When Barcelona head coach Lluis Cortes collected his winners’ medal and lifted the UEFA Women’s Champions League trophy on Sunday night, he could look to his opposite number, Chelsea manager Emma Hayes, and feel real sympathy.
Her team had just lost 4-0 in the biggest game in European club football, a game that they had worked relentlessly hard towards not only this season, but for many years.
This is a project Chelsea started back in 2012, slowly but surely establishing themselves as a force in England, before translating that onto the European stage in recent seasons.
Two years ago, Cortes stood in that same position. His Barca team were 3-0 down inside 20 minutes to Lyon in their first final, outclassed by an opponent with more experience.
Fast forward two years, Barcelona had taken Lyon’s role. They raced into an incredible three-goal lead in the same space of time in Gothenburg, using the hurt from Budapest to spur them on.
The experience, tactical lessons and also the growth in quality and chemistry in the team allowed them to come back and become European champions. For Chelsea, that path is there for them to take too.
“[Barcelona's] experience counted,” Hayes said after the game. “They had the pain of two years ago and it showed. I think the best two teams in Europe were in the final today. Regardless of the score line, I think the gap is probably a little bit closer than the score line suggests. But I don't think we performed at our best levels.”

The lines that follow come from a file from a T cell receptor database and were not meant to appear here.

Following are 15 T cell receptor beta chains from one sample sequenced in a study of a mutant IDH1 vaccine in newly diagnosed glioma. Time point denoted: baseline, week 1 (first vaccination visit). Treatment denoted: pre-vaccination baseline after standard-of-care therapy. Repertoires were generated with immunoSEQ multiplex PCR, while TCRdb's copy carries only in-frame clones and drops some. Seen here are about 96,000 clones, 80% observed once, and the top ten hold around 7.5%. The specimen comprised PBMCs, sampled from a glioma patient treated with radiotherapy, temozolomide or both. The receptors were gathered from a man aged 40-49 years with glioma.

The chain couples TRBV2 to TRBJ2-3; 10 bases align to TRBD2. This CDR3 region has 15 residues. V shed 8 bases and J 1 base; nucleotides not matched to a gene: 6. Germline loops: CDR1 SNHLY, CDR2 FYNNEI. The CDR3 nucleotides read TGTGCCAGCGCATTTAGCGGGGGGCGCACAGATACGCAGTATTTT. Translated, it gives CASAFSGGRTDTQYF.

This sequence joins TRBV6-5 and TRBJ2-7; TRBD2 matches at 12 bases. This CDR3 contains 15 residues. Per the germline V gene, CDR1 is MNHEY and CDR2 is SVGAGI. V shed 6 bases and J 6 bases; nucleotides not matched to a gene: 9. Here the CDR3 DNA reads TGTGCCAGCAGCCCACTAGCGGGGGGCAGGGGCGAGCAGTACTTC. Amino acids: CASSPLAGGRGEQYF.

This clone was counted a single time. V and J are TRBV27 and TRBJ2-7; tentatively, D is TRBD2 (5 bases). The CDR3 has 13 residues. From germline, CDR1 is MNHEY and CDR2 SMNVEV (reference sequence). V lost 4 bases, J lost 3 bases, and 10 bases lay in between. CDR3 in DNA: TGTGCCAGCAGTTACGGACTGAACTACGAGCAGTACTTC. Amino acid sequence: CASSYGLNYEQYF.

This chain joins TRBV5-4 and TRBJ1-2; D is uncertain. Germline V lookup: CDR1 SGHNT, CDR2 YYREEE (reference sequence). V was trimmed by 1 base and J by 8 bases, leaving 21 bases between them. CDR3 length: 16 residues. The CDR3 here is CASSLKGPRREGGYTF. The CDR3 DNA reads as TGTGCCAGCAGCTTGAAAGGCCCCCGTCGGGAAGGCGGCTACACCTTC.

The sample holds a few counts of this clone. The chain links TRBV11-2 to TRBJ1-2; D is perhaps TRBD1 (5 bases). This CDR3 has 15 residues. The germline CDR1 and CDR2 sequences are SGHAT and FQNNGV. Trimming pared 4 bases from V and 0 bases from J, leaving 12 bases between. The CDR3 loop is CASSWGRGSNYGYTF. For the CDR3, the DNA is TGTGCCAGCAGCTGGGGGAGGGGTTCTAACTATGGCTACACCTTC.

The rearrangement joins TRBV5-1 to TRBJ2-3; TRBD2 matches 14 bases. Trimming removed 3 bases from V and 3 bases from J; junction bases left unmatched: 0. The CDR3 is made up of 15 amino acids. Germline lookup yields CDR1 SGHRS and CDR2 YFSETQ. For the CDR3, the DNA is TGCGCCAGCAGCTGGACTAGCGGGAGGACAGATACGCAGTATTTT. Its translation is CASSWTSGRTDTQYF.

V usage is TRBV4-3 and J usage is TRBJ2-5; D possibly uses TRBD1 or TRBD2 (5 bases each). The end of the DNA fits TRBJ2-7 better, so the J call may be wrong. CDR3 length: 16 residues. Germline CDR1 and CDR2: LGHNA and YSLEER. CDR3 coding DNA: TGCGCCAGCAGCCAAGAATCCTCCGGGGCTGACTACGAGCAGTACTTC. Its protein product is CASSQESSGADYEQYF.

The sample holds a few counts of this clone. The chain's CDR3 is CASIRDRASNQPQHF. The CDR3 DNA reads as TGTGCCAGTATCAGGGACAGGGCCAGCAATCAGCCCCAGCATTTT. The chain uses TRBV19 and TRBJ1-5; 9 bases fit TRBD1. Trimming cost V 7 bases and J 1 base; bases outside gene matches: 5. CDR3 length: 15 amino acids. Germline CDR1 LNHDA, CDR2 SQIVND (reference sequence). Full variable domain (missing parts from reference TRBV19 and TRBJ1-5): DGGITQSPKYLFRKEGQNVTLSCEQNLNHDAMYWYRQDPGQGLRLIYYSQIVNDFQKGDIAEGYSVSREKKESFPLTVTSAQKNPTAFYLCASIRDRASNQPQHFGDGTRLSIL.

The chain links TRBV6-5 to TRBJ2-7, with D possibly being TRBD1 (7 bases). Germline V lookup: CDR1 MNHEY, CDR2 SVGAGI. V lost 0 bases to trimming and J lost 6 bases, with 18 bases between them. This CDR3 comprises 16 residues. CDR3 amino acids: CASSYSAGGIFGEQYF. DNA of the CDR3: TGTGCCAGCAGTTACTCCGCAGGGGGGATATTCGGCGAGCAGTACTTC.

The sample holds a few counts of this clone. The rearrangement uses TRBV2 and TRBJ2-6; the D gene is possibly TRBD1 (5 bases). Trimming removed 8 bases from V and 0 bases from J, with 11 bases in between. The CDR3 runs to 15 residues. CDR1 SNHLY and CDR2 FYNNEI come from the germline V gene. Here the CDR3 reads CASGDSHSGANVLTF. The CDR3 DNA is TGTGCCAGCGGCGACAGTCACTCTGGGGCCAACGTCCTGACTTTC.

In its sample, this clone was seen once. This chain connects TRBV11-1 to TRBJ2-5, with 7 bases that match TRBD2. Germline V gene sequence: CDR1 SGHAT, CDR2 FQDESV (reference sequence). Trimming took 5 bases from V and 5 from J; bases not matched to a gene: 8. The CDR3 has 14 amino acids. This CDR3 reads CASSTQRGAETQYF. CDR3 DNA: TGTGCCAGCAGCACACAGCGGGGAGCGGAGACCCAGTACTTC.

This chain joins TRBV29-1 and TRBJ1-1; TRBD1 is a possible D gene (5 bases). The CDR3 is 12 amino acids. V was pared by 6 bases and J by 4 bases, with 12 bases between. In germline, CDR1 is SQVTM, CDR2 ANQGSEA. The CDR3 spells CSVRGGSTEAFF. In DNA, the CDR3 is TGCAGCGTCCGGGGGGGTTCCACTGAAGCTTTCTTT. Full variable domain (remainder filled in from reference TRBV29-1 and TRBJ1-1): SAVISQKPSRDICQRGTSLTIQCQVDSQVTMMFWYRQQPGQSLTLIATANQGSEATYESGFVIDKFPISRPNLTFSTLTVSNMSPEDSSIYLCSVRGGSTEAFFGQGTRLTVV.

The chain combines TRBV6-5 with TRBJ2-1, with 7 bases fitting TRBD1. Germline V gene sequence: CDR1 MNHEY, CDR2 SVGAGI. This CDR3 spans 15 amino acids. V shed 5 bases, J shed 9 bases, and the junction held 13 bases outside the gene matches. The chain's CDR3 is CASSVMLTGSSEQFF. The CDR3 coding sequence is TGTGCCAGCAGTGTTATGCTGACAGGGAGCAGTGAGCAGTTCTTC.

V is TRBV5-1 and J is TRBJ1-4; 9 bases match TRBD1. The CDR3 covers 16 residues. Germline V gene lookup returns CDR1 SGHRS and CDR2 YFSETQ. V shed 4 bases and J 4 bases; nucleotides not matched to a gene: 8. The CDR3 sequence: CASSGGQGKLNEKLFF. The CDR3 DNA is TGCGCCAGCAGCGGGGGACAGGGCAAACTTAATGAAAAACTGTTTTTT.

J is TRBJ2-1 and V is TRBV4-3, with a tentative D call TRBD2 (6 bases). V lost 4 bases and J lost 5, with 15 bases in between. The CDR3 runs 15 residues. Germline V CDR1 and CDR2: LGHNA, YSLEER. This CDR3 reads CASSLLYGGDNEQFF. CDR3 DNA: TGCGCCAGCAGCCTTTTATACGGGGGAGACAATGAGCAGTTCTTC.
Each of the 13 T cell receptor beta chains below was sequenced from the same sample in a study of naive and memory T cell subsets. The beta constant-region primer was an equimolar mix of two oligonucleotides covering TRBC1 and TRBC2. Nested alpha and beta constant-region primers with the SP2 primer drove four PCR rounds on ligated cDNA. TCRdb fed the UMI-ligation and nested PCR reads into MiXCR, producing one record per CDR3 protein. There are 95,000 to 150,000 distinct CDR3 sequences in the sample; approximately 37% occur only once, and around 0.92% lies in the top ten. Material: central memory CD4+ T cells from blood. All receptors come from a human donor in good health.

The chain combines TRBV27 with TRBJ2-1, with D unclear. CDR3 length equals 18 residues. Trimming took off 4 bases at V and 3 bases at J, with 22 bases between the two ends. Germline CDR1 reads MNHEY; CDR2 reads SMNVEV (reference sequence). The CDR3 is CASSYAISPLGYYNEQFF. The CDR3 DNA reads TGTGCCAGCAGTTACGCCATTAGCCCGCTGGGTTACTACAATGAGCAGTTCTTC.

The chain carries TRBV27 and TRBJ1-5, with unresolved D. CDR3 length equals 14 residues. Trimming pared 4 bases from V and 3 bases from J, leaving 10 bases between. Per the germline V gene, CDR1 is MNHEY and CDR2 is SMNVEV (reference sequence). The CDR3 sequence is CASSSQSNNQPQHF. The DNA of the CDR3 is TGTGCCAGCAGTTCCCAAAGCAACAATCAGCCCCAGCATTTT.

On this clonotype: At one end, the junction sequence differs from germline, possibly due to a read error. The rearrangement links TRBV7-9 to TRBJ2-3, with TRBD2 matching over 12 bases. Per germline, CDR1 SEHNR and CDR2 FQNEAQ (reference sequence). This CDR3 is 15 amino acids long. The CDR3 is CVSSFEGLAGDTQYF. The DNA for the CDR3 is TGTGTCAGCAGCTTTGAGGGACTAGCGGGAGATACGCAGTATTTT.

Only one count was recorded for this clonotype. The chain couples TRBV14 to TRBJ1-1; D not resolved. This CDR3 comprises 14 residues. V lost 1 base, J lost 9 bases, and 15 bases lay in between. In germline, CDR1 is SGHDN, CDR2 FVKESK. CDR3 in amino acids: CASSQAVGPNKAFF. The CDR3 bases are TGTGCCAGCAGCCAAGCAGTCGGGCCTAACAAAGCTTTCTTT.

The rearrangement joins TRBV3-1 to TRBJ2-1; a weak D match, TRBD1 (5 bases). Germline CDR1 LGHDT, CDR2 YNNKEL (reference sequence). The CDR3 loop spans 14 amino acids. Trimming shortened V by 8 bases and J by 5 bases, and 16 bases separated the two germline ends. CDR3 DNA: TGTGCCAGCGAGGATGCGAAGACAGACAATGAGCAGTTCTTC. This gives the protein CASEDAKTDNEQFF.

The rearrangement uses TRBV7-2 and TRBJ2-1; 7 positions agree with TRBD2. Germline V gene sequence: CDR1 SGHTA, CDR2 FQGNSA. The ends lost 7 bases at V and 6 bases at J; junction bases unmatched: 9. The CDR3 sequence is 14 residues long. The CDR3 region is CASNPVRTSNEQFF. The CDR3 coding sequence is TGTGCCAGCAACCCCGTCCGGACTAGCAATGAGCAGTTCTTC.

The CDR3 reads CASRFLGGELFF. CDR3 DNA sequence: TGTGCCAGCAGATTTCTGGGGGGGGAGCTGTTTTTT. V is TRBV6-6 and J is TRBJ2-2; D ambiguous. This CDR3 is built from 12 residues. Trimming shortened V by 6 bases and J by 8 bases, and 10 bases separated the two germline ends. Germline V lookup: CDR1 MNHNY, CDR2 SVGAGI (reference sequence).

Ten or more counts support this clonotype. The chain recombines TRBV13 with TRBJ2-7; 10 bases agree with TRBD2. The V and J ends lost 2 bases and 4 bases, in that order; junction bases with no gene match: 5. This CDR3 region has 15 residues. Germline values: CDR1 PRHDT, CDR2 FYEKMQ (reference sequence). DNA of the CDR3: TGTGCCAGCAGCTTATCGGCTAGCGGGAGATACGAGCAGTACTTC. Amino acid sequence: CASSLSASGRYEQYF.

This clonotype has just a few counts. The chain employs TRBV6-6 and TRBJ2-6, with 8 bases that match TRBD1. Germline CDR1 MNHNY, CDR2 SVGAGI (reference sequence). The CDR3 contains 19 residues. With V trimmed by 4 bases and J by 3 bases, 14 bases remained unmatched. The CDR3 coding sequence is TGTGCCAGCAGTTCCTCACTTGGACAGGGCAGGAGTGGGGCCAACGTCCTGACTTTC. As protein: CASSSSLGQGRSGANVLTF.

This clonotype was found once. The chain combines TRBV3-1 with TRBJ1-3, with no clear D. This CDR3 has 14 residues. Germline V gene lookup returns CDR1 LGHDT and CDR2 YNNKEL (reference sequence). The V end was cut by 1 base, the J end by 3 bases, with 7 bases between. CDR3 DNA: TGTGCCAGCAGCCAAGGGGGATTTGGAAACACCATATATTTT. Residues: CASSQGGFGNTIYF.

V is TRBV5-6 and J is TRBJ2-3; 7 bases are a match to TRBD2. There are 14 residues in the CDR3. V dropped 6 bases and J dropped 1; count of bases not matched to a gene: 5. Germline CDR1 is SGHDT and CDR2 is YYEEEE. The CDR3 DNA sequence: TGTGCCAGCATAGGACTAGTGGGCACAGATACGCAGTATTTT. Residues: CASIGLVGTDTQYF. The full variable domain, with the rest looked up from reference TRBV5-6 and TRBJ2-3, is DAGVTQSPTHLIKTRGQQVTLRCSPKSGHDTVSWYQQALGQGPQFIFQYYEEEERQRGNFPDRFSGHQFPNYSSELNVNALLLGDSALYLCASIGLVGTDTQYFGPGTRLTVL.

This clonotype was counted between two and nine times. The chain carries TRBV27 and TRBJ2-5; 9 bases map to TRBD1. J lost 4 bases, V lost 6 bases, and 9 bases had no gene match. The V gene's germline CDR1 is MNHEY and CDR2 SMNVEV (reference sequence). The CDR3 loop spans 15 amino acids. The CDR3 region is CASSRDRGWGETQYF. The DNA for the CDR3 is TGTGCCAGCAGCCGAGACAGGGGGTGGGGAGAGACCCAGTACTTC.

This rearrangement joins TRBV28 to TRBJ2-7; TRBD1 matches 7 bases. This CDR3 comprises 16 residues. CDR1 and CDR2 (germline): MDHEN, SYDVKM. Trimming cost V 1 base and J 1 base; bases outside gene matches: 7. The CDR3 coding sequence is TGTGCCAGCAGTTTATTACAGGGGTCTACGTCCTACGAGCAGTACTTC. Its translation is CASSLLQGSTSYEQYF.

Barcelona were certainly the better team, a deserved winner and dominant in every sense, but there is no need for an inquest at Chelsea after this, despite how heavy the defeat was. The first two goals were freak incidents after all, though Barca did create plenty around them.
The Catalans have had the core of their squad in place for a number of years now, with most of them recruited before the 2019 final. The two years following that defeat have only helped them grow stronger as a unit.
With Chelsea, there is not a massive turnover of players every year, but they have added some of their most important pieces very recently – Sam Kerr, Pernille Harder and Melanie Leupolz all signed within the last 18 months. They have settled in brilliantly and thrived from the get-go, but imagine how they will look in this team in two years.
There are obvious issues that will need addressing for Chelsea in the short-term. A lack of depth in defence has threatened to trouble them this season, with versatile and coachable players such as Jess Carter and Niamh Charles helping to combat that.
But the pair struggled massively on Sunday in their unnatural full-back roles when faced with Caroline Graham Hansen and Lieke Martens, two of the most talented wingers on the planet. That’s no secret to Hayes, of course, with signings already being made; Aniek Nouwen was added from PSV this week.
Barcelona have added small pieces like that each year to complement the talent they already have. They’ve kept the core group together, they’ve learned from setbacks and they’ve just continued on their journey.
“In Budapest last time, we were, I suppose, like Chelsea is tonight,” Cortes noted after the game. “It was the same sort of game against Lyon that night. I've said it a lot, because it's the truth - that night we promised ourselves we would work a lot to be European champions at some point.”
“We’re the second-best team in Europe,” Hayes said. “That’s a step in the right direction.”
There is no doubt that Chelsea have the hunger, the talent and the belief in their project to follow in Barcelona’s footsteps. Some things just can’t be rushed. Some things just need learning curves and time.